Five years ago, a team of researchers from Google announced a remarkable achievement in one of the world's top scientific journals, Nature. Without needing the results of a single medical check-up, they were nevertheless able to track the spread of influenza across the US. What's more, they could do it more quickly than the Centers for Disease Control and Prevention (CDC). Google's tracking had only a day's delay, compared with the week or more it took for the CDC to assemble a picture based on reports from doctors' surgeries. Google was faster because it was tracking the outbreak by finding a correlation between what people searched for online and whether they had flu symptoms. Not only was "Google Flu Trends" quick, accurate and cheap, it was theory-free. Google's engineers didn't bother to develop a hypothesis about what search terms – "flu symptoms" or "pharmacies near me" – might be correlated with the spread of the disease itself.
Fertility choices are linked to the different preferences and constraints of individuals and couples, and vary importantly by socio-economic status, as well by cultural and institutional context. The meaning of childbearing and childrearing, therefore, differs between individuals and across groups. In this paper, we combine data from Google Correlate and Google Trends for the U.S. with ground truth data from the American Community Survey to derive new insights into fertility and its meaning. First, we show that Google Correlate can be used to illustrate socio-economic differences on the circumstances around pregnancy and birth: for example, searches for “flying while pregnant” are linked to high income fertility, and “paternity test” are linked to non-marital fertility. Second, we combine several search queries to build predictive models of regional variation in fertility, explaining about 75% of the variance. Third, we explore if aggregated web search data can also be used to model fertility trends.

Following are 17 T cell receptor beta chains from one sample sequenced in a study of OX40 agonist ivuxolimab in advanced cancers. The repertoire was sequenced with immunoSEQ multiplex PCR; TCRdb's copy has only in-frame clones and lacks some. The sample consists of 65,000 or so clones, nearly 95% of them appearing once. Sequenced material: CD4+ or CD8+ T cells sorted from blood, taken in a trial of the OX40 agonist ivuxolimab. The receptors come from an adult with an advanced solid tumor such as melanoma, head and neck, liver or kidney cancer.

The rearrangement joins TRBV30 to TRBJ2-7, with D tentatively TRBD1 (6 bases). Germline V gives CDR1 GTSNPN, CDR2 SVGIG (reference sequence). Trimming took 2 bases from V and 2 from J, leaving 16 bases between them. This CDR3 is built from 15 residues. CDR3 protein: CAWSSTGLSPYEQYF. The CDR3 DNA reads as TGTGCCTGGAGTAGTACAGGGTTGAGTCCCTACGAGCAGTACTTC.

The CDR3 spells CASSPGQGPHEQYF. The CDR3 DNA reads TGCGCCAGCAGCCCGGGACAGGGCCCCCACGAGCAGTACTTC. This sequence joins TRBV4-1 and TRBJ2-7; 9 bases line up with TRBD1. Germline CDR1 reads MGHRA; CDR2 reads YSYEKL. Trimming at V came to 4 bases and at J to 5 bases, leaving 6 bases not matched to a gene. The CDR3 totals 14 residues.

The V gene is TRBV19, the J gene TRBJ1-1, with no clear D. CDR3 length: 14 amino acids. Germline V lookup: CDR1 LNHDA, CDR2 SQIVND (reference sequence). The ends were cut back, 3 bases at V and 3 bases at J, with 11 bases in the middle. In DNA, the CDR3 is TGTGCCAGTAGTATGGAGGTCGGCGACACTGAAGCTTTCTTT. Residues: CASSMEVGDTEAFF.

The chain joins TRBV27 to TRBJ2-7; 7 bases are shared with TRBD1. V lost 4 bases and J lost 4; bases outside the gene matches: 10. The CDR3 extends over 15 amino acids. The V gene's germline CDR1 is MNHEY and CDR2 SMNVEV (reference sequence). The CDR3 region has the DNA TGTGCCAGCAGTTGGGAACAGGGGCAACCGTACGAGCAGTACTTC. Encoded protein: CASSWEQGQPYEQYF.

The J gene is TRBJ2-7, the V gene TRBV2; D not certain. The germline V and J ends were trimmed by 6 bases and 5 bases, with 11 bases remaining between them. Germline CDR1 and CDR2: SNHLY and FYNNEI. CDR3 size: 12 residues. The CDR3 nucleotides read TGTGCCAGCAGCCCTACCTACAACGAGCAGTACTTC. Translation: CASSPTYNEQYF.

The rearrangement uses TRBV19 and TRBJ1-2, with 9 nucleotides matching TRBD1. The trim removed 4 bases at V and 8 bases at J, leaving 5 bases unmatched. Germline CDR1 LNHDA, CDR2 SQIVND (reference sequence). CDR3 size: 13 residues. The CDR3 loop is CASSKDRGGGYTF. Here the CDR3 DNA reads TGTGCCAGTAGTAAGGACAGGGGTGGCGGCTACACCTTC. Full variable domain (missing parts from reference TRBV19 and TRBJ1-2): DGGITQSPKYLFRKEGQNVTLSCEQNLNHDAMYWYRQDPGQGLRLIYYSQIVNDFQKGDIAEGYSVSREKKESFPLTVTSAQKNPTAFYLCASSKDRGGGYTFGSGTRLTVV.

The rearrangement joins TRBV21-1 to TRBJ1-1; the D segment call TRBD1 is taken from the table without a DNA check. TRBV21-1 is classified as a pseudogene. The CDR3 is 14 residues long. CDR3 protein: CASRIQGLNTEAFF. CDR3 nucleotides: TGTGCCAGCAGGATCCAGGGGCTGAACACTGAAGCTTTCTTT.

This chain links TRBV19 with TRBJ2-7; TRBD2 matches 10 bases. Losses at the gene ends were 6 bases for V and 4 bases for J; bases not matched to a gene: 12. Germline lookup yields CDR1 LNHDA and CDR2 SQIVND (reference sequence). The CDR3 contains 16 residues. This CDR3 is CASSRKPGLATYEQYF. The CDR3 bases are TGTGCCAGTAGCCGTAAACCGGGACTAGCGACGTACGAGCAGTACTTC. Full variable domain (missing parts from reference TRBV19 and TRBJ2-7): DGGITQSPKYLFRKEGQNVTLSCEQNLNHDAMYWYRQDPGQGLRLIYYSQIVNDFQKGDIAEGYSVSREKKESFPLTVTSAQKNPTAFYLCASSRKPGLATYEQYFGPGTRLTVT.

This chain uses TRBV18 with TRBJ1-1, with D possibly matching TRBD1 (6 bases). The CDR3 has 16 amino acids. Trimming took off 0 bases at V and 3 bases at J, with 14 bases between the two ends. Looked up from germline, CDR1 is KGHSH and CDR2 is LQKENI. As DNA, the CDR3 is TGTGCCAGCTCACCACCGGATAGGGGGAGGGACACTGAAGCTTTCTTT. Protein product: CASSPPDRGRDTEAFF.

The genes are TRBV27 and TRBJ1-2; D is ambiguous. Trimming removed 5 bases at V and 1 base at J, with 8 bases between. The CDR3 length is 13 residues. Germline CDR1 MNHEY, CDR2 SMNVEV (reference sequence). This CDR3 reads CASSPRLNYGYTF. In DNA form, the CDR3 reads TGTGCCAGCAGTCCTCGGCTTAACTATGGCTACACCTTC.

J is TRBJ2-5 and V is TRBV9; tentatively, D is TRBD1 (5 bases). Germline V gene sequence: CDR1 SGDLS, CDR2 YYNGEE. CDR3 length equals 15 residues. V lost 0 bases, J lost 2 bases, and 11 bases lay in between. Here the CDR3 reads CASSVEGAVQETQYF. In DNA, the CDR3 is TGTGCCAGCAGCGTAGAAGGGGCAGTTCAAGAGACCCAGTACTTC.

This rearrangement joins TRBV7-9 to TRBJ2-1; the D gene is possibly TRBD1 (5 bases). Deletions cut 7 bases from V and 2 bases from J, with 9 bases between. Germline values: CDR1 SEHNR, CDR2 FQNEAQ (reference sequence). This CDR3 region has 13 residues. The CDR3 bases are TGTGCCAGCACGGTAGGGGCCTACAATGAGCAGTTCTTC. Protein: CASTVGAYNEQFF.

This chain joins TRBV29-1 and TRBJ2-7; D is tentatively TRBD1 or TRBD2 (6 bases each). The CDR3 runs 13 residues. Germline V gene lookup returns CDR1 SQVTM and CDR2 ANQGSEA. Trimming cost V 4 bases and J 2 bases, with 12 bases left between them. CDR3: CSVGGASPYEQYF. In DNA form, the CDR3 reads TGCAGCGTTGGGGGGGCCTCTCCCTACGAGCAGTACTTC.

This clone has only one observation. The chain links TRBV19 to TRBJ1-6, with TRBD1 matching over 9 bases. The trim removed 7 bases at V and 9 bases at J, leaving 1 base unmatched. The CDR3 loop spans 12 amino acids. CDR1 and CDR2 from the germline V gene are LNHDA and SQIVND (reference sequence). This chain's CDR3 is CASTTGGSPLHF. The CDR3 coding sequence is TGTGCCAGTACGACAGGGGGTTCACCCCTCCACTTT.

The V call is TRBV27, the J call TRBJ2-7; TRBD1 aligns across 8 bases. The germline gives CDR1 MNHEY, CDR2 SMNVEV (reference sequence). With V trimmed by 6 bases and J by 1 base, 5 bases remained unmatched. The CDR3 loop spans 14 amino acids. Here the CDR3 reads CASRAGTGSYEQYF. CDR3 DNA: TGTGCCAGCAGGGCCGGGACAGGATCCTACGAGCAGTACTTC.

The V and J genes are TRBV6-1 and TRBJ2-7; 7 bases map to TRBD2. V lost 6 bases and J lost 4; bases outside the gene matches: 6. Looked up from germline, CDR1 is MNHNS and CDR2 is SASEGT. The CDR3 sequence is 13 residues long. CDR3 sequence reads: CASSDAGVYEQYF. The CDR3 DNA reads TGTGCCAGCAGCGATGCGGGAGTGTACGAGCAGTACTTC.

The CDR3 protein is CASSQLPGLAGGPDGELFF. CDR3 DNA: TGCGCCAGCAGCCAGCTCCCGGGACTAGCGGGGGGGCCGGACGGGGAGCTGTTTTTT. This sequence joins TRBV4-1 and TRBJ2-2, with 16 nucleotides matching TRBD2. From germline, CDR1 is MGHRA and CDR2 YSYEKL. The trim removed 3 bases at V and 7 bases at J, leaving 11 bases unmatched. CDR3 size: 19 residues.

Google's internal tests developing a censored search engine in China have been very promising, CEO Sundar Pichai said on stage on Monday as part of the WIRED 25 Summit. "It turns out we'll be able to serve well over 99 percent of the queries," that users request. What's more, "There are many, many areas where we would provide information better than what's available," such as searching for cancer treatments, Pichai said. "Today people either get fake cancer treatments or they actually get useful information." While onstage at the event, Pichai did not back away from Google's controversial decision to build a censored search engine in China.
China's equivalent of Google is under fire. Search engine Baidu has been criticised following the death of 21-year-old student Wei Zai, who used the search engine to research esoteric treatments for his cancer. After Wei Zai's death, the state-run People's Daily attacked Baidu, claiming it was ranking search results in exchange for money. "There have been hospitals making profits at the cost of killing patients who were directed by false advertisements paid at a higher rank in search results," the article claimed, adding, "profit considerations shall not be placed over social responsibility". The Chinese party newspaper may have its own reasons for wanting to control Baidu; a powerful search engine is a gateway to the outside world and a challenge to any repressive state.
Engineers at Pinterest constantly create new artificial-intelligence algorithms to help its users find what they're looking for among billions of pictures of food, products, houses, and other items. Matching search queries with relevant images is crucial to keep users coming back. But until last year, it could take days to test the effectiveness of each new algorithm. To fine-tune its machine learning and provide better search results faster, Pinterest turned to an unexpected source: human intelligence. It hired crowdsourcing companies such as CrowdFlower to marshal people to quickly do "micro-tasks" such as labeling photos and assessing the quality of search results.